Salt Wood Brownings


Bruce,

What is a “salt wood” Browning? How visually can I tell by looking at the gun?

Thanks
Bob

Dear Bob,

In the late ’60s Browning and a bunch of other gun makers (including the US Gov’t) were sold an idea that salt curing walnut stock blanks would cure them faster and cheaper than air drying or kiln curing. Since time is money when you are waiting around for walnut blanks to dry out, Browning adopted the salt drying procedure. It worked well enough with only one flaw. They couldn’t flush all the salt out of the wood when the process was over. After a while the residual salt began to eat away blued metal where the wood touched the receiver and forend. Browning used the process extensively on guns made in ’68 and ’69 plus also a good many done in ’67 and ’70. The higher grades were affected more than the lower grades as they used the salt curing mostly on the good blanks.

That does not mean that ALL Belgian Browning shotguns whose serial numbers end in S67 through S70 have salt wood, but many did. For a long time Browning replaced the stocks with fresh ones and reblued the guns for free IF you were the original owner. Now, since most of the guns have changed hands since originally purchased, Browning charges you for it. I had some done ten years ago and the charges were at cost.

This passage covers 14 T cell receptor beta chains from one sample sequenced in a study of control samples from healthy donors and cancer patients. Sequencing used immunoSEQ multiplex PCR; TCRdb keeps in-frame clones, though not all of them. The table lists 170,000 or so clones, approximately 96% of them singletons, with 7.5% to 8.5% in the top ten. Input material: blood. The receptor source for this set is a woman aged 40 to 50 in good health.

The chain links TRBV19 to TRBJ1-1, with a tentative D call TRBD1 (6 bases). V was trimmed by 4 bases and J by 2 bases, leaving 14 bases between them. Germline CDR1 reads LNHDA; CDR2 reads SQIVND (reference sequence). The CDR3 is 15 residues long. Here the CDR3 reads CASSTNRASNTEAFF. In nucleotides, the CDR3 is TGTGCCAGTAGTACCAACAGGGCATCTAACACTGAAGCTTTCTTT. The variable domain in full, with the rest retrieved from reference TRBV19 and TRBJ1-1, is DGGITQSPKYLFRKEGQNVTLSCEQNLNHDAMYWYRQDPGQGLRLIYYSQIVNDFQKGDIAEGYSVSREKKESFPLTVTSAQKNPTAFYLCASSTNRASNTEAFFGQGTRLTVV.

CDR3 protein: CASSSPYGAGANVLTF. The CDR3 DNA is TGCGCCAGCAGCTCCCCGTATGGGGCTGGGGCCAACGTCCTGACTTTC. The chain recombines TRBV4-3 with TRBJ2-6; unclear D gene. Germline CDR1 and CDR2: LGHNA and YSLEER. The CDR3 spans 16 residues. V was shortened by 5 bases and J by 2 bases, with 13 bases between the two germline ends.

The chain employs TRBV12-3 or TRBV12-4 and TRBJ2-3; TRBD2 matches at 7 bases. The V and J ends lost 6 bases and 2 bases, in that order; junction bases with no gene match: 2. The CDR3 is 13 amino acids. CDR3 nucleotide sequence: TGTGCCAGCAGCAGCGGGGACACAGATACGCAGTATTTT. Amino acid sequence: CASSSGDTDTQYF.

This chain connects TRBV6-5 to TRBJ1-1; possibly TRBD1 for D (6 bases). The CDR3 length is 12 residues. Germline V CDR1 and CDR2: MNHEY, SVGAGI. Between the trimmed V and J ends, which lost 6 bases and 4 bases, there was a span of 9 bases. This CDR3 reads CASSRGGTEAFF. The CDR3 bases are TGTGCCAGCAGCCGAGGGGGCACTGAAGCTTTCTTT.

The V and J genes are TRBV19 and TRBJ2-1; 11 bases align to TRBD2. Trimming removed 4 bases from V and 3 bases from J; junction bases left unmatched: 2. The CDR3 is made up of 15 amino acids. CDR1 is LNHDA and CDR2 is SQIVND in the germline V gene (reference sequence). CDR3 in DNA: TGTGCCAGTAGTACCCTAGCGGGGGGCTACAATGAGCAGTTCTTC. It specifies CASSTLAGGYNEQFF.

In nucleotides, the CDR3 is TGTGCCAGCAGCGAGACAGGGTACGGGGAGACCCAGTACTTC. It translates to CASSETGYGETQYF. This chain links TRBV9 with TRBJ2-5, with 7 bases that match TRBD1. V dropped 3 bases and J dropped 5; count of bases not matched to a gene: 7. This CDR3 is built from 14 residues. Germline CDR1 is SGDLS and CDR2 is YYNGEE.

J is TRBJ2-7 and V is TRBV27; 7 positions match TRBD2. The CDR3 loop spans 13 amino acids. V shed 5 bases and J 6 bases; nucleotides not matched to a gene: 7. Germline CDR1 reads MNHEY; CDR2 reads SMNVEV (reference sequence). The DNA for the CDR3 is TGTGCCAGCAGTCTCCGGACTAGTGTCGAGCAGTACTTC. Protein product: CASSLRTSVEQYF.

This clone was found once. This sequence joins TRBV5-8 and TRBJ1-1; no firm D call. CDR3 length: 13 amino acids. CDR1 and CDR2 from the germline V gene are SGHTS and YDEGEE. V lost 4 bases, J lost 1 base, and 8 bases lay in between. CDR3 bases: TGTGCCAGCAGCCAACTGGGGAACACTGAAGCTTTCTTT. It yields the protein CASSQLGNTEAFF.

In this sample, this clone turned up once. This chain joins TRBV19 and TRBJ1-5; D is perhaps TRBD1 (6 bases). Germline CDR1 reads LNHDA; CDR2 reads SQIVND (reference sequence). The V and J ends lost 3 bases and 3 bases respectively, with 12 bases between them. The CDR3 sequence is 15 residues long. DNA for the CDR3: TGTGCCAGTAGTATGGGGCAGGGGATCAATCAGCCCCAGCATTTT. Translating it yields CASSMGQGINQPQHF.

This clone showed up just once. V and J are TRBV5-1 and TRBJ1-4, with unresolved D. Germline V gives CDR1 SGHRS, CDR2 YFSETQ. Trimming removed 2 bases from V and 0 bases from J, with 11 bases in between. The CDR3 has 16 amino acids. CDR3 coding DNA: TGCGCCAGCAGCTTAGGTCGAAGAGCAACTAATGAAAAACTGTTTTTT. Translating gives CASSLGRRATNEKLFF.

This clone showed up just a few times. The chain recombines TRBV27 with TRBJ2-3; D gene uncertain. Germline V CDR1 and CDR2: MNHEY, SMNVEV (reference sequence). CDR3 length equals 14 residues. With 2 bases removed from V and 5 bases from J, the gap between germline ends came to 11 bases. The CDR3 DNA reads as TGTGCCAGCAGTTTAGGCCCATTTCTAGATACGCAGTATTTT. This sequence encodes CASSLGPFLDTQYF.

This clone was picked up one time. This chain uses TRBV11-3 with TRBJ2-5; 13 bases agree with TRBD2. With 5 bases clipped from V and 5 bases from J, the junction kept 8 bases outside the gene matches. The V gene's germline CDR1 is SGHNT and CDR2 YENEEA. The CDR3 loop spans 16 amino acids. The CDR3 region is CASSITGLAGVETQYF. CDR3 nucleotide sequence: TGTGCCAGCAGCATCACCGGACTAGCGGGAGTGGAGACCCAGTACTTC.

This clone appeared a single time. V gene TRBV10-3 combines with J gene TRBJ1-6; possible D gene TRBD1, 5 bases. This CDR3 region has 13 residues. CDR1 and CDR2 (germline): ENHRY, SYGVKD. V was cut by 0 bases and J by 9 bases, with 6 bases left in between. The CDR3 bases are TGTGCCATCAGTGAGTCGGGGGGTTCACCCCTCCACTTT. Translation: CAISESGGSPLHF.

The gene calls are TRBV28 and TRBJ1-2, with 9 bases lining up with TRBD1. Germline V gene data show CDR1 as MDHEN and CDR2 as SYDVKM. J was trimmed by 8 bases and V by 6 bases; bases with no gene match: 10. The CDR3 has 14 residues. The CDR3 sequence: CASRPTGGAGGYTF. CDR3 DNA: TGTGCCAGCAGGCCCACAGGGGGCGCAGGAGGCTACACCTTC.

How do you tell with a casual glance? Well, if you see a rust line on the rear of the receiver where it butts into the stock and the serial number ends in S67 through S70 (on 12 gauge guns, it is a different letter prefix on sub-gauge), you can be fairly certain that you have a salt gun. Other than that, you really have to test the wood with a 1% solution of silver nitrate. Purple is good news. White is bad. Many of the salt wood stocks have been changed out. Browning serializes all its stocks and forends to the gun, so if the stock serial number doesn’t match the one on the receiver and the suffix is a potential one, you may have had a salt gun. Once you substitute the gun and reblue, the salt guns are fine.

Best regards,

Bruce Buck
Shotgun Report’s Technoid
(Often in error, never in doubt.)

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